Game Show Memories – Fifteen-To-One first and final series comparison.

I know I keep returning to Fifteen-To-One but I am a big fan of the classic game show. I was watching some clips of old episodes on YouTube recently when I decided that it might be an interesting idea to compare an episode from the first series which launched on Channel 4 in January 1988 with an episode from the 35th and final series of the original run that concluded in December 2003. I wanted to make a comparison between the series, having a look at the show when it started before it became properly defined, to the end almost 16 years later when the format had settled comfortably into a groove to see how it had evolved.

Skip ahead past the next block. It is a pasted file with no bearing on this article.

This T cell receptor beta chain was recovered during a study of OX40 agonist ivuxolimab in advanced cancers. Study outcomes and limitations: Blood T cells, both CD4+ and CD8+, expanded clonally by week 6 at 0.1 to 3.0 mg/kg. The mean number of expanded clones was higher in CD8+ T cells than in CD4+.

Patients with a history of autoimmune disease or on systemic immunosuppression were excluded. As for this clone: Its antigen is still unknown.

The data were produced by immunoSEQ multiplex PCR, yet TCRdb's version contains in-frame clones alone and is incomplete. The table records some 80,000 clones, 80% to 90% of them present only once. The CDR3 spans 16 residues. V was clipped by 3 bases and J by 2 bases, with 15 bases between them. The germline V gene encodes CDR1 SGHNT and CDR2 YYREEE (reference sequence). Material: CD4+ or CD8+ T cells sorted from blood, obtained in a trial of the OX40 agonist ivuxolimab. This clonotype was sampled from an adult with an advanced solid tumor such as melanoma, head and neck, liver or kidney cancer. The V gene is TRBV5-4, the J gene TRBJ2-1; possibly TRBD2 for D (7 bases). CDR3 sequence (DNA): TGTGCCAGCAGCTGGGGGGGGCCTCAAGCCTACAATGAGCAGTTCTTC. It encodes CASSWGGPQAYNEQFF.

Scheduling. First series: Fifteen-To-One was shown on weekdays at 4:30, alternating with Countdown, and this series was also recently repeated on Challenge. Final series: Unfortunately the show had fallen a little out of favour by this point and was now shown at 2:45 before Countdown which by this point was shown all year round. f1

Opening Sequence. First series: The announcer was Anthony Hyde, although he didn’t last long, and later two announcers were used who alternated. They were Philip Lowrie, who was also an original cast member of Coronation Street, and Laura Calland who used to appear on-screen at the end of the series to present the trophy to the overall winner, who we later discovered was William’s wife. Also, we hear the familiar opening music. Final series: The opening was now animated and used a revised version of the theme that was introduced in about 2001. It wasn’t as funky as the original version, but I still liked it. The show was also in widescreen by now of course. f9